sun 14/07/2024

MacMillan premiere, Repin, LSO, Gergiev, Barbican Hall | reviews, news & interviews

MacMillan premiere, Repin, LSO, Gergiev, Barbican Hall

MacMillan premiere, Repin, LSO, Gergiev, Barbican Hall

Dazzling Vadim Repin proves James MacMillan's tumultuous Violin Concerto is here to stay

James MacMillan: his tumultuous new Violin Concerto is here to stay

"There is not one idea," wrote that intemperate critic Eduard Hanslick about Richard Strauss's Till Eulenspiegel, "that does not get its neck broken by the speed with which the next lands on its head." Rather a compliment, I've always thought, and certainly so as applied to James MacMillan's new Violin Concerto. As soloist Vadim Repin and conductor Valery Gergiev whirled us tumultuously through its hyperactive songs and dances, there was so much I wanted to savour, to hear again.

That won't be a problem. So long as there are violinists of Repin's calibre able to play it, the work is here to stay.

On one level it's a brilliant tour de force which does everything a virtuoso could wish, combining some of the fast, furious, fiddling reels complete with signature drum the bodhrán which are in MacMillan's musical DNA with the necessary chance to let the violin sing - and how, in Repin's dazzling, pitch-perfect performance. Nothing stays the same for long, not even in the dreamlike central Larghetto, where any worries that the composer will let woodwind and soloist sit too long on sentimental songs are quickly banished by the kaleidoscopic revolution of events. Little did I think that only days after the quick-change fantasies of Martinů's Sixth Symphony I'd be listening to another work which demands alert, quicksilver listening.

Deep down, the new concerto is also a memorial, remembering the songs MacMillan's late mother taught him. Innocence gets tangled up in the web of memory; bitter experience several times tries to blast away the nostalgia, climactically so in the finale. Exactly what the sources are the composer hasn't told us yet - nor why in the finale some of the men in the orchestra ask "Mutter" to dance in German verse, answered across a great distance of nursery rhymes and pop songs by some of the ladies. Death enters the mix with that ubiquitous Latin chant the Dies Irae. Sometimes troubling, then, but always entertaining - a great concerto to introduce kids to the wonders of a first-rate fiddler and a giddying orchestral fabric with lashings of exotic percussion.

It seemed to fit very well into a typically dense and challenging Gergiev programme: did MacMillan know that his work was to follow Stravinsky's Symphony in C? At any rate there's almost a quotation of that chameleonic work's opening gesture towards the beginning of the concerto. True, Stravinsky's fabulously clean and unorthodox palettes made his successor's orchestration seem a bit thick in places, but they came over with unusual heft in Gergiev's full-on, fluttering-fingered dynamism (gone is even the toothpick that for a while replaced the baton; both hands now do all the shaping).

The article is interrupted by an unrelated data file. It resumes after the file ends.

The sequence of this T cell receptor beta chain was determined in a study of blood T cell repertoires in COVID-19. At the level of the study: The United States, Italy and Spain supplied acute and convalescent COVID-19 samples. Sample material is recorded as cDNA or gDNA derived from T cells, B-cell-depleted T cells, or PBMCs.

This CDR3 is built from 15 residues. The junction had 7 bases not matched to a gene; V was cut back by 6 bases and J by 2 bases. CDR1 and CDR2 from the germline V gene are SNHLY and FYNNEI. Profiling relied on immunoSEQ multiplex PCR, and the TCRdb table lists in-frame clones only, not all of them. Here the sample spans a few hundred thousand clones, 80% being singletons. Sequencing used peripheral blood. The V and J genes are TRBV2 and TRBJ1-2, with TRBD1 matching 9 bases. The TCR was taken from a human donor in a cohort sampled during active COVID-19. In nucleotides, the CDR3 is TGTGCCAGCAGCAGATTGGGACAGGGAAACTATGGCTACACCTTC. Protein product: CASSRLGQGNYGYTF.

It's hard to believe that this sometimes playful, and in last night's performance often very funny, celebration around the key of C came out of tragedy. At the time of composing it in 1938-9 Stravinsky lost his eldest daughter, wife and mother to the tuberculosis that nearly killed him too; if they are commemorated anywhere, it's in the sublimely detached exchanges of oboe, bassoon and trumpet in the air-treading Larghetto concertante. I confess I still don't understand the point of the scherzo: "Are you taking the piss?" seems to be the only possible response here. But the finale seems full of religious feeling, framing a lather of strings in which Gergiev drew stunning results from the LSO players with hieratic chords and a transfigured memory of the opening C.

Dedicating his symphony "to the glory of God" - another MacMillan connection - was a deliberate parallel on Stravinsky's part to the Symphony of Psalms composed nearly a decade earlier. That had the second half of a long programme to itself, with Gergiev surprisingly detached and the LSO Chorus hardly on the most focused form. The best moments came when their psalm singing was most expressively reinforced by the unorthodox assembly of cellos, basses and woodwind ranged so carefully in front of them: communal plaints and praises in which the instruments sang as full-heartedly as the choir.

So we ended with a mystery, and we began with one, too, so perfect that it would have been enough in itself. Gergiev has included Debussy's Prélude à l'après-midi d'un faune many times in various programmes; the last time I heard him conduct the LSO, it served as preface to The Rite of Spring. Being the great creative conductor that he is, the interpretation never sits still. On the previous occasion, the coda was the slow burn, a sense of loss transcendently realised. Last night it was all very measured, Gareth Davies's flute solo emerging from nothing and the beautifully painted gauzes remaining down throughout. Some found it all too slow, but for many of us it was pure concert-hall magic. In our programmes was a slip of paper telling us "Valery Gergiev has been named by Time magazine as one of the 100 most influential people in  the world". Minutes into the concert my cynicism about that vanished and I was more than happy to be under the influence.

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